Chief Example Officer

Each year it becomes more imperative that health care leaders heed the old cliché and set an example for the rest of the organization.

By Ian Morrison

Lead by example. It’s cliché but true. Like most of management theory it’s stuff your mother told you in grade school. But increasingly, the CEO must be the Chief Example Officer. Why? Because every year, three powerful factors make the CEO’s job more difficult:

Skeptical followers. The typical employee of today and tomorrow is not a passive, “Tell me what to do, Boss” type. Employees are educated, sophisticated, and have a thirst for meaning at work. They want to be motivated, inspired, and moved to action, but they are deeply skeptical. They want an explanation for everything, and they need to be told why things are changing-not just how. They will perform if they believe. But what makes them believers? More and more, employees pay attention to the leader’s behavior. Your mom was wrong when she said, “Do as I say, not as I do.” In the best organizations, leaders inspire followers by their actions and behavior much more than by their speeches. After all, we grew a little weary of Bill Clinton’s lip biting even if we loved him.

Short tenures. CEOs are in a high-risk role. They don’t last long. Whether in the corporate world, the health care industry, or public agencies, the heads of organizations are under enormous pressure to perform. They are paid a good deal of money to succeed, and they’re canned when they don’t. The recession, the demise of, and the relentless pressure from Wall Street to deliver the numbers has made the corporate CEO’s role more hazardous than at any time in the last 20 years. Health care leaders, too, have experienced the same performance pressures. To make a difference as a leader fast, you cannot rely on high-falutin’ vision and mission statements or elaborate strategic planning processes. You need to model the behaviors you want the organization to have. Leaders set the tone, and the tone can be changed. While corporate culture changes at the speed of glacial erosion, leaders can make changes quickly by setting clear directions and demonstrating the behavior that will get the organization there.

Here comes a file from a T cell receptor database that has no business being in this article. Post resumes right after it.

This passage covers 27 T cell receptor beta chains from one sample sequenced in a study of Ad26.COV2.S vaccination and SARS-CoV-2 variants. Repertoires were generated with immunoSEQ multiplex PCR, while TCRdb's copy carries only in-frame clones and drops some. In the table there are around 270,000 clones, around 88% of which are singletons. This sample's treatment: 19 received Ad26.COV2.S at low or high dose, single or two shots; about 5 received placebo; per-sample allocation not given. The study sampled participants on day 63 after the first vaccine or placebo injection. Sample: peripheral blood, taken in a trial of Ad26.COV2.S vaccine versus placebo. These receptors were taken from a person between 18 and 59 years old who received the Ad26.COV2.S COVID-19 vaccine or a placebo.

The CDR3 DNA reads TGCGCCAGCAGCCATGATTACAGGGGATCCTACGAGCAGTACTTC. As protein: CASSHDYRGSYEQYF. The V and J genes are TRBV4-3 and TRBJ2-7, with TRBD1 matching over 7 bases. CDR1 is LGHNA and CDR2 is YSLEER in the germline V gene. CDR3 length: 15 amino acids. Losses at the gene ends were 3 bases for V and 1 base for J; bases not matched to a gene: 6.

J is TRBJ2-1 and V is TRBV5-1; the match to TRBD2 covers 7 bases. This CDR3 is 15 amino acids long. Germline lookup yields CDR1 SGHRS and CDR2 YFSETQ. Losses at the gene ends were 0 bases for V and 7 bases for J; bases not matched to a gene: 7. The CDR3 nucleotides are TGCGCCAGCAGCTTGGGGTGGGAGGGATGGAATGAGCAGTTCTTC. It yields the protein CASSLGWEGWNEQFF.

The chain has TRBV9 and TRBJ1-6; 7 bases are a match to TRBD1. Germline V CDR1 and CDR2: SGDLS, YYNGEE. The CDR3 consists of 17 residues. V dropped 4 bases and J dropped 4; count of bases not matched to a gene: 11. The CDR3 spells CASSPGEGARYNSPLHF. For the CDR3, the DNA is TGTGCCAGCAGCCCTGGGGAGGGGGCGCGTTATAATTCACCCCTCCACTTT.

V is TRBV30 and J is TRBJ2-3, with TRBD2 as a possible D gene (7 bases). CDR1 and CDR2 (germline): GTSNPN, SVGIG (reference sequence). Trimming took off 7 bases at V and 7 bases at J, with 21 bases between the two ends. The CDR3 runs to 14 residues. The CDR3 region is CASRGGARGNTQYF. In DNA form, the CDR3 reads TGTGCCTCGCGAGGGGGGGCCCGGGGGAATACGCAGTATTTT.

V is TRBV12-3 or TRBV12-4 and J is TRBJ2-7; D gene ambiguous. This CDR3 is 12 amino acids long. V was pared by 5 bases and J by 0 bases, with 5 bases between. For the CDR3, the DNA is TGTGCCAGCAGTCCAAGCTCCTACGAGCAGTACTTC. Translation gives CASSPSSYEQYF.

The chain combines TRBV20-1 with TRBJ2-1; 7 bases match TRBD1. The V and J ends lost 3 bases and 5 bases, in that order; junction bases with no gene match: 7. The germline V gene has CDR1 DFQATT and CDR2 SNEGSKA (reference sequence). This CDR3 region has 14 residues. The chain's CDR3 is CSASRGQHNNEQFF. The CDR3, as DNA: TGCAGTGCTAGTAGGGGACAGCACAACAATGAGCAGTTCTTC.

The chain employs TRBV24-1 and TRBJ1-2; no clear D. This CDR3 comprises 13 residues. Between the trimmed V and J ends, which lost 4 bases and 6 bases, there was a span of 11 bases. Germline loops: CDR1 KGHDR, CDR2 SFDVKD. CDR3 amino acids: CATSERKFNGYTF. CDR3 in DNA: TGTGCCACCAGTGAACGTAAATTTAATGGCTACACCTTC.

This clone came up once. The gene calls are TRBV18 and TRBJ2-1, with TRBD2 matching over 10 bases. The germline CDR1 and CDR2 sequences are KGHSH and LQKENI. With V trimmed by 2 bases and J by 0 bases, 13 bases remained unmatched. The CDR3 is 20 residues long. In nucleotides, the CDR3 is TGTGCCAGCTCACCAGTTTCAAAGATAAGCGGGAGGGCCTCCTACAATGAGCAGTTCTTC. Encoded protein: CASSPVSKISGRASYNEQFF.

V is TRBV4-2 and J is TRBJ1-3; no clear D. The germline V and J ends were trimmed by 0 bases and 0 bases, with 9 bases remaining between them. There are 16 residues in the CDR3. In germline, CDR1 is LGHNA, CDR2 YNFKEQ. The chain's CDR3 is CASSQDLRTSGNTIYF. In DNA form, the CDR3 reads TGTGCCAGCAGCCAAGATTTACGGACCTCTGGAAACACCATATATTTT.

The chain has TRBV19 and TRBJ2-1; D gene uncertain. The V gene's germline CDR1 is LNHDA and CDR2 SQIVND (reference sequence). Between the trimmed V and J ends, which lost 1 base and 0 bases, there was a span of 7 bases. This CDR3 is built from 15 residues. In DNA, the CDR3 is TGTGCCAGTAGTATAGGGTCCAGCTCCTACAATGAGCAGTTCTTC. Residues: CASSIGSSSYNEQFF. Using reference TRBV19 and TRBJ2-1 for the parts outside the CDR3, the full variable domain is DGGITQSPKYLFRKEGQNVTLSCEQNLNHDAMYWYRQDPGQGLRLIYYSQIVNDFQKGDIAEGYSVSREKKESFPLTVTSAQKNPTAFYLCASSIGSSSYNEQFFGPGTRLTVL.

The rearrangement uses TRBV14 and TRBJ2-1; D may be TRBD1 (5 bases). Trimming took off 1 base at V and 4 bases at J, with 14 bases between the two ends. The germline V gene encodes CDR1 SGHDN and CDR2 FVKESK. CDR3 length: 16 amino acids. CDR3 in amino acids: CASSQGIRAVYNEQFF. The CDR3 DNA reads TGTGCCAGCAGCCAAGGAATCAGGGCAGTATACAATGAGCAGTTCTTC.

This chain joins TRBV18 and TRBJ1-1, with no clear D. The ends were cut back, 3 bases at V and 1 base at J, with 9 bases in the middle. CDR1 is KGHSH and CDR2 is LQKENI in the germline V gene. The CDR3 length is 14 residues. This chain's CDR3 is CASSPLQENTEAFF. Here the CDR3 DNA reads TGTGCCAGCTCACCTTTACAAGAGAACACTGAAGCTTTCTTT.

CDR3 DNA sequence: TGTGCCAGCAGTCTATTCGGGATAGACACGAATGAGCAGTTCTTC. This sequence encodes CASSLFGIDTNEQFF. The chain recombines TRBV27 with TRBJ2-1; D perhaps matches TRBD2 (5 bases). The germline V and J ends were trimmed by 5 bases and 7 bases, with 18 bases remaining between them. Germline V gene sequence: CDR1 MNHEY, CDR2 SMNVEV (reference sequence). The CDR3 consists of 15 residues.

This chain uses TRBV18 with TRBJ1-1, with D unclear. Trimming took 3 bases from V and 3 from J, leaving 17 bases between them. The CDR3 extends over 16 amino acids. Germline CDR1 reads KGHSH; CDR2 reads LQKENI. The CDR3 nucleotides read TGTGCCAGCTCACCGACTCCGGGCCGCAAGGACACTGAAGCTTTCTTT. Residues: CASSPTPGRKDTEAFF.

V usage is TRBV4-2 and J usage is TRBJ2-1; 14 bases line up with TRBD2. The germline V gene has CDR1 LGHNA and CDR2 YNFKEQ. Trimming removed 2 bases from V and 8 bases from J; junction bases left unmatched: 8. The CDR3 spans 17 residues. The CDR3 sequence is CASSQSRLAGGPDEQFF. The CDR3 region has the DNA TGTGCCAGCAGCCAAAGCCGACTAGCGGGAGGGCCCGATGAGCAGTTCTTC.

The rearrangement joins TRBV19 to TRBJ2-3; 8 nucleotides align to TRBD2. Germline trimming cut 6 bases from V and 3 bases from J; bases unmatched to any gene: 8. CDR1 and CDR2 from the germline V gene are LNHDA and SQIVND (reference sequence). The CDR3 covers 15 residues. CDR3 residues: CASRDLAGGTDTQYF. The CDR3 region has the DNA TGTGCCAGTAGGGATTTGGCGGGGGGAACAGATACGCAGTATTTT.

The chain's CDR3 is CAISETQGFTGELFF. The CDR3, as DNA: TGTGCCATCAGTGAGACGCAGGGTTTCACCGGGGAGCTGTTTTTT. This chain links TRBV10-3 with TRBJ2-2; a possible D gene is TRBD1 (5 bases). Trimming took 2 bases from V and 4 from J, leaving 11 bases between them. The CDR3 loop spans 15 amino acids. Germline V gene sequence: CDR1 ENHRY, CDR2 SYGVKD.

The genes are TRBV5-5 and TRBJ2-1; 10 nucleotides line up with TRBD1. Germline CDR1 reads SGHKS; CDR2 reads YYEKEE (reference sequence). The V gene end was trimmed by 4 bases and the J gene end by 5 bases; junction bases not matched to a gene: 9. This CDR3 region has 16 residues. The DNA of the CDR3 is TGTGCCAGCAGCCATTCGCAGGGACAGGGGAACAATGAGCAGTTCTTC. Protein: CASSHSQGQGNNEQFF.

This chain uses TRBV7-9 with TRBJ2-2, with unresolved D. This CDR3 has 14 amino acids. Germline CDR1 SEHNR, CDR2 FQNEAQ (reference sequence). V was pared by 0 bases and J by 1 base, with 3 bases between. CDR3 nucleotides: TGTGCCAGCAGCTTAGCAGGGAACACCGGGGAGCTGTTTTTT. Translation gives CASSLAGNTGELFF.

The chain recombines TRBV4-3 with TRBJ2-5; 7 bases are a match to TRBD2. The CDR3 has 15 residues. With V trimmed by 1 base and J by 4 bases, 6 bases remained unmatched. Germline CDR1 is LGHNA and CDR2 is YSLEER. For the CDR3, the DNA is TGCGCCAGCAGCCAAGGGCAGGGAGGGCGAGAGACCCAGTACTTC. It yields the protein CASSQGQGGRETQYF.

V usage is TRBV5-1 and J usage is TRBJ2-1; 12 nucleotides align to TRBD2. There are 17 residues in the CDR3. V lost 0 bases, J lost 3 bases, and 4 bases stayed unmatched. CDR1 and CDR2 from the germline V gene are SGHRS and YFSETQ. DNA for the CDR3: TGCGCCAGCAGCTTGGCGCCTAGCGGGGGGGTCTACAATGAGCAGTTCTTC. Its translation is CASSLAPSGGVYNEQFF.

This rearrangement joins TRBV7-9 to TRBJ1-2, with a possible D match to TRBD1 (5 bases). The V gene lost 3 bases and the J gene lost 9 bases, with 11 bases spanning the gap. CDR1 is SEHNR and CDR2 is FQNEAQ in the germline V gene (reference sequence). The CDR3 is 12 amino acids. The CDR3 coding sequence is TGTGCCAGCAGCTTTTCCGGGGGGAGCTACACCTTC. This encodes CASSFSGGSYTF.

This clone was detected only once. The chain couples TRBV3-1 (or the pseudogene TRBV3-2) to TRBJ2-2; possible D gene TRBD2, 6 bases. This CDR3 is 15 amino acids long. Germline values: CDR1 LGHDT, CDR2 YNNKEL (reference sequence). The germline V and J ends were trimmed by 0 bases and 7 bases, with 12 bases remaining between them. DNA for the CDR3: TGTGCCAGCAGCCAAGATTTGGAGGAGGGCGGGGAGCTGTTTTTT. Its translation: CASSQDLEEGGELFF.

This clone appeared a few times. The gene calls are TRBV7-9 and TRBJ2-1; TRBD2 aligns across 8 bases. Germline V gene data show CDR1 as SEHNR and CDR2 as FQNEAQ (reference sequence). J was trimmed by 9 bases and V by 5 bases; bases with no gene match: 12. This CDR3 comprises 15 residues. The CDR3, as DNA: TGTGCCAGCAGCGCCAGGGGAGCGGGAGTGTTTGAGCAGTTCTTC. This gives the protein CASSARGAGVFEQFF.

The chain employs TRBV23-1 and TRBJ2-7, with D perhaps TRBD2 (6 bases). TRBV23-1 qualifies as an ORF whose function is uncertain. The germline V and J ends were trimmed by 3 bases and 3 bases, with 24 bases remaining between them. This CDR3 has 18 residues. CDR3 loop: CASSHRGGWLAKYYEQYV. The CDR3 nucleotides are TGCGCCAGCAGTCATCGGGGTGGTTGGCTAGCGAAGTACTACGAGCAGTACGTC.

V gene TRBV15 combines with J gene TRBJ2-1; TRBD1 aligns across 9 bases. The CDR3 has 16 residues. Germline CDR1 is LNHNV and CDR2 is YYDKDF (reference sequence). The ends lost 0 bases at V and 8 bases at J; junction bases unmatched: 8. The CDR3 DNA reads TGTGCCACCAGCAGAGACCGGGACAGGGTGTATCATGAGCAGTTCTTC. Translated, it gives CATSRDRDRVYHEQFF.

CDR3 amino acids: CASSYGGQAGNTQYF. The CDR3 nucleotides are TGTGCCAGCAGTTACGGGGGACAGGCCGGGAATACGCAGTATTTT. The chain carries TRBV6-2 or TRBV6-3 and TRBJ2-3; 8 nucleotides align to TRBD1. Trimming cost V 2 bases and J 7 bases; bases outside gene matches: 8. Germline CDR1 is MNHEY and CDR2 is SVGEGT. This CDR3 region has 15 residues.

Viral leadership. In a hyper-connected world, leaders can be infectious. Their behavior can be amplified by the power of connections. Bill Gates does it through e-mail, others through video-conferencing , others still by wandering around. Regardless of the medium, the message is that the leader’s example can be seen, heard, read, and felt by many. Tools and technology can amplify the presence of the CEO in the life of the organization and extend the range of the Chief Example Officer.

Leading by example can be exhausting if it’s all an act. To make it work you have to be yourself. The values and behaviors and positions have to connect (it’s what the scholars call authenticity). If you are going to lead by example, you’d better be comfortable with who you are and be confident that you are the right person for the job.

Ian Morrison is an author, consultant and futurist based in Menlo Park, California. This column was published in the April/May 2002 Health Forum Journal